A module is something that allows you to reuse already written code across scripts.
A module typically contains sets of user-defined functions that you can then use as normal Python commands.
If you are running a module that you wrote yourself, the module script file must be in the working directory (also called CWD, "current working directory"). In this case, it is the same directory as the caller script. In the tutorial, both .py files are on the desktop.
To use a module and its function in a script, you must first import it. The syntax is import module-file-name. In the tutorial, because the module file is "ep34.py", the importing statement is import ep34.
After that, calling a function from the module file is done by prefixing the function name with the module name and a period. In the tutorial, the function test_add() in "ep34.py" is therefore called as ep34.test_add().
The ability to import your own script as a module is infinitely useful, although it's a bit difficult to see here because Ed had to use very simple examples.
In theory, every Python script can be imported and used as a module. But there is a caveat:
Module names are subject to the same restrictions applied to variable names, which means:
It can only contain alpha-numeric characters and the underscore "_", which means:
Your Python script get_plural.py can readily be imported as a module: import get_plural, but
Ex5.palindrome.naraehan.py cannot. The import statement import Ex5.palindrome.naraehan will throw an error. You will have to change the file name first.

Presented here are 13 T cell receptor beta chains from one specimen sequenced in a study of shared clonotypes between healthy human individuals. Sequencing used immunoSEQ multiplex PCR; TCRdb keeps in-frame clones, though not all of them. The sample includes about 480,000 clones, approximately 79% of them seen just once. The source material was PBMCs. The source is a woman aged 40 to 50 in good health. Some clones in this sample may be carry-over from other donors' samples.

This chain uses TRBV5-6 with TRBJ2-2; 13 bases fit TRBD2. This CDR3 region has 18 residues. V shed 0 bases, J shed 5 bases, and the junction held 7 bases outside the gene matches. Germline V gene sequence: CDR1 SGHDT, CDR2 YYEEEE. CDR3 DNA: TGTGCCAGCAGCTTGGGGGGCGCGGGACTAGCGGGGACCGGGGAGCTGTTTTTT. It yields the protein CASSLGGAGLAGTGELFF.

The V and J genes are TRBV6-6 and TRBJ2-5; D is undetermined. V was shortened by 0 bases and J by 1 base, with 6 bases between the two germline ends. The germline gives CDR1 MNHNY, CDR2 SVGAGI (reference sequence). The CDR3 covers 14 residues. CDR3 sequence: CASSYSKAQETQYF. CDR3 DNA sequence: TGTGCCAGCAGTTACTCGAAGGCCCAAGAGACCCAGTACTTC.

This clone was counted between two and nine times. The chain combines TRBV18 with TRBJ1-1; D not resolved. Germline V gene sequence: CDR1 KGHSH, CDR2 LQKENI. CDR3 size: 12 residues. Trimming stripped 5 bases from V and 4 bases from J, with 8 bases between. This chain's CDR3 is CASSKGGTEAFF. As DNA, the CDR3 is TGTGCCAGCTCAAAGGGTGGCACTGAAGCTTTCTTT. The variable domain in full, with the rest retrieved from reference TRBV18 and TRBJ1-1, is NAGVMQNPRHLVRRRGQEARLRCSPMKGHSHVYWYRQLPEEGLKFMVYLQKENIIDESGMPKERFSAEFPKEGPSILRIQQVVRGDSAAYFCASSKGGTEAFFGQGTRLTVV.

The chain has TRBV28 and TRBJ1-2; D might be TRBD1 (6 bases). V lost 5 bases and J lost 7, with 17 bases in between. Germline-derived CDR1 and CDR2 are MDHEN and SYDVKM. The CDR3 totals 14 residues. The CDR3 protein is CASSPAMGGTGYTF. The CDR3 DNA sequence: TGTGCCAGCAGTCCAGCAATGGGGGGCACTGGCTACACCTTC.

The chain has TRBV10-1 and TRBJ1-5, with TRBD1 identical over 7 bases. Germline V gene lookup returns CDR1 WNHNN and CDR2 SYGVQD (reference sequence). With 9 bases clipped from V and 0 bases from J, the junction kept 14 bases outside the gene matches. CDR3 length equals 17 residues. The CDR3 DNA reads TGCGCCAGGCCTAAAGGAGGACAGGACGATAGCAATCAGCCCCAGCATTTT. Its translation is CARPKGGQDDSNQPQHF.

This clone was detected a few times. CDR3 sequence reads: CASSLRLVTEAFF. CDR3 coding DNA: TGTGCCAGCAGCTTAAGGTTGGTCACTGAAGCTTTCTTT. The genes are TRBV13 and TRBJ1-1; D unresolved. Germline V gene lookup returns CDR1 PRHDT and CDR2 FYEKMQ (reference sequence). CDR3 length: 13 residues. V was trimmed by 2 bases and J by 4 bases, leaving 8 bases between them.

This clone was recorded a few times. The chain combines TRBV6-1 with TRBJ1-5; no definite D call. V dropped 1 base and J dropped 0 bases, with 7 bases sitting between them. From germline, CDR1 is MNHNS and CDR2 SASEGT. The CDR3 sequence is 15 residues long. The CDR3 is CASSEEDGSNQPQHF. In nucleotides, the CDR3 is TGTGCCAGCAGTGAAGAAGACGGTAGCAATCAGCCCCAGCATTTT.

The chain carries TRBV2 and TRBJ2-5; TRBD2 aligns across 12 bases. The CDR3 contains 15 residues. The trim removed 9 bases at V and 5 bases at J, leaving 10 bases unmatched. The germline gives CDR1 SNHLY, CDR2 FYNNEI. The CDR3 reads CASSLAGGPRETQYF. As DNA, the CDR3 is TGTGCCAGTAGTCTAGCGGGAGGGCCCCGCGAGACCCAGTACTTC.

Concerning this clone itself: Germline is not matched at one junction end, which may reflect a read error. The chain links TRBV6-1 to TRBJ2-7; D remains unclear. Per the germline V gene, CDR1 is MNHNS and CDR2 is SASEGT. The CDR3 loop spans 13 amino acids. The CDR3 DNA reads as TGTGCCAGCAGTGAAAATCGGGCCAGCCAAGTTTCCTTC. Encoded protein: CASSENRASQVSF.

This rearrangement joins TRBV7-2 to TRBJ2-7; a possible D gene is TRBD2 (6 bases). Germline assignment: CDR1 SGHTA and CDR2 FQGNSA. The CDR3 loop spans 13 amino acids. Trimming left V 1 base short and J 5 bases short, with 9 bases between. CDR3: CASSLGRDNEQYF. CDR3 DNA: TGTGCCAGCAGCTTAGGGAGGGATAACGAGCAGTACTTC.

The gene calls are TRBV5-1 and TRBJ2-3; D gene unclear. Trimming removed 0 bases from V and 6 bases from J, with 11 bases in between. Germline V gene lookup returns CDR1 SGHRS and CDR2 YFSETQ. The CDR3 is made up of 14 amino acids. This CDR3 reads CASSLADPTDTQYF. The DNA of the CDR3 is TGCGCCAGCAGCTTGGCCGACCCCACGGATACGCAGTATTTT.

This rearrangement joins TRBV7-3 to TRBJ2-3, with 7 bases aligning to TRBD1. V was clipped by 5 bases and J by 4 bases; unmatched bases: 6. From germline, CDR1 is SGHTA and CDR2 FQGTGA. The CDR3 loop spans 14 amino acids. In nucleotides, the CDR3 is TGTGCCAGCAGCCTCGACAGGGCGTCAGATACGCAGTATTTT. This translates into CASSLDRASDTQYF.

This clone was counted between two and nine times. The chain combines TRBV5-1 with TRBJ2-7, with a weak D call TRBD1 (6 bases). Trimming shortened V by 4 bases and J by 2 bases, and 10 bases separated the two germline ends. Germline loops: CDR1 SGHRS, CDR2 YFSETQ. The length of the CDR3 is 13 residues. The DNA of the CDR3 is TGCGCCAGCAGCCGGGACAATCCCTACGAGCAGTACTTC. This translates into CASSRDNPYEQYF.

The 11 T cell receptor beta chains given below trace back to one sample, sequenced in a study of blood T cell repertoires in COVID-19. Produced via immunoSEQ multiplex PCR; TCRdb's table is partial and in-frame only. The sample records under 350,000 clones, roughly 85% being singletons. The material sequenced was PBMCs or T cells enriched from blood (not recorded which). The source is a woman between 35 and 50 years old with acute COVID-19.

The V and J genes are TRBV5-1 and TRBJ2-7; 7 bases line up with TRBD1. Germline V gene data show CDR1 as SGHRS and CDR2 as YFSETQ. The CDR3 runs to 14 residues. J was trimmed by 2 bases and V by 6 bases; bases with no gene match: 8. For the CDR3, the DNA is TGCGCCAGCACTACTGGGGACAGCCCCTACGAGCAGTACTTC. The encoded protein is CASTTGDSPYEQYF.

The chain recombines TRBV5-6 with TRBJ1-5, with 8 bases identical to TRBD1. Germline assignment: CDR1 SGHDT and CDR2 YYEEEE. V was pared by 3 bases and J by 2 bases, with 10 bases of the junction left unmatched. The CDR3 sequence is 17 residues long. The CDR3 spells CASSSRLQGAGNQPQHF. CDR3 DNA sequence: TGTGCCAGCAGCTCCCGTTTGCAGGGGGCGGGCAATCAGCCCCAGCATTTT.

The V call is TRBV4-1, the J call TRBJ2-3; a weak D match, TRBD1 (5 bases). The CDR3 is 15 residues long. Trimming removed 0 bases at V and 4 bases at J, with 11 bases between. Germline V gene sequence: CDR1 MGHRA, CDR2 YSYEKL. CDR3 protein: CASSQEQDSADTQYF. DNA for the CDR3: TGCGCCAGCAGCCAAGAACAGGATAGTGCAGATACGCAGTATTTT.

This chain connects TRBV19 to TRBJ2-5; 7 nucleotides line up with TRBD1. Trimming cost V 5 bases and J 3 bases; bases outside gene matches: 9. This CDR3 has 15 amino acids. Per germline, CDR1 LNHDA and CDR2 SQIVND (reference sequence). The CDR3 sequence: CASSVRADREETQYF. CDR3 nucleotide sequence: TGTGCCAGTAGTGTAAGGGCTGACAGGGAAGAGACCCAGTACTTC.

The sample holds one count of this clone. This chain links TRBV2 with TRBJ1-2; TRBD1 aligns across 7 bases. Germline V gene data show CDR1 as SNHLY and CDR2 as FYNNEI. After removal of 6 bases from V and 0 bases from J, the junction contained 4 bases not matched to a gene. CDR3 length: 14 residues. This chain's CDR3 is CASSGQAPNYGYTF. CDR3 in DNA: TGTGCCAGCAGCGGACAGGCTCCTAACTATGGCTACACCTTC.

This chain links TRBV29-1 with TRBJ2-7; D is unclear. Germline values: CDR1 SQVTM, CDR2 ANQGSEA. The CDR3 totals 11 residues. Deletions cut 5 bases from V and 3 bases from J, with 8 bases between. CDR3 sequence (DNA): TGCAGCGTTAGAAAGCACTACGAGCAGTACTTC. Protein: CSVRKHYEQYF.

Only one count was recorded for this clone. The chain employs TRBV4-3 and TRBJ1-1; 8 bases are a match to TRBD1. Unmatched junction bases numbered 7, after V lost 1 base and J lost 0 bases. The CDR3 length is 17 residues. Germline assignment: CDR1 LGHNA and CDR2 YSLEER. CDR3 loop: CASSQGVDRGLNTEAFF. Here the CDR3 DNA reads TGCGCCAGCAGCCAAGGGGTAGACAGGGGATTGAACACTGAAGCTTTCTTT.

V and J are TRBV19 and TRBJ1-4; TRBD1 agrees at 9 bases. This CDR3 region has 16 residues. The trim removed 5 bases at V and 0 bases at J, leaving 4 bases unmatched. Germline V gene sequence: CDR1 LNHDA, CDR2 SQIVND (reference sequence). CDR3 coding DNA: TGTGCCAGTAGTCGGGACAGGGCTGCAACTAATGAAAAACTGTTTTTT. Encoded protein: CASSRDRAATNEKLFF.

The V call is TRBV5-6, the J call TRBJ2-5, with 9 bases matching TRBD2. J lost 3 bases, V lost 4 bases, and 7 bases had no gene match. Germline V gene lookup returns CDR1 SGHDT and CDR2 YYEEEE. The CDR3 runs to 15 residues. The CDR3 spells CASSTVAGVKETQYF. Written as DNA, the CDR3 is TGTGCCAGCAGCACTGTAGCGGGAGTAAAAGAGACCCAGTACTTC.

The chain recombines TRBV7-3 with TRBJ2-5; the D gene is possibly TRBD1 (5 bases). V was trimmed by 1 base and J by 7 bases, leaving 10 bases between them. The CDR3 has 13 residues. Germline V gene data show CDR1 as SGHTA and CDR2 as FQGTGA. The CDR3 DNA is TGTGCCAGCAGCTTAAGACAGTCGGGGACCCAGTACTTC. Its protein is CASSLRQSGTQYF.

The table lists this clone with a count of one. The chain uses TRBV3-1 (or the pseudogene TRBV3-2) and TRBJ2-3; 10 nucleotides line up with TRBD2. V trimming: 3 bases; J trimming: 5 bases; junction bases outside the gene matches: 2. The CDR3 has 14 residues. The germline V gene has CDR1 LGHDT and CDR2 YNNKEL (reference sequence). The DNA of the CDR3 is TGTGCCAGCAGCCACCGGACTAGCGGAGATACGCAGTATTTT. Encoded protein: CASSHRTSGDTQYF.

Suppose your Python script contains function definitions as well as non-function commands like this:
You CAN import it as a module just fine, but the problem is, importing it will trigger the two commands at the bottom to run, resulting in printed output. You typically don't want that: you import a module in order to gain access to the functions in the module only.
This issue can be avoided by restructuring the module script as follows:
return char.lower() in 'aeiou'
if __name__ == '__main__':
You can simply think of __name__ == '__main__' as a check to see if the script is run as a main process or being imported as a module. Now, the two print commands, now under a void function named main(), will only run when the script is executed on its own.
So far, we have been importing user-defined modules from within another script. What about importing in your IDLE shell? You can do it provided your CWD is the directory where your module script is. If it is not, you will have to change your CWD to your module script's location before you can import.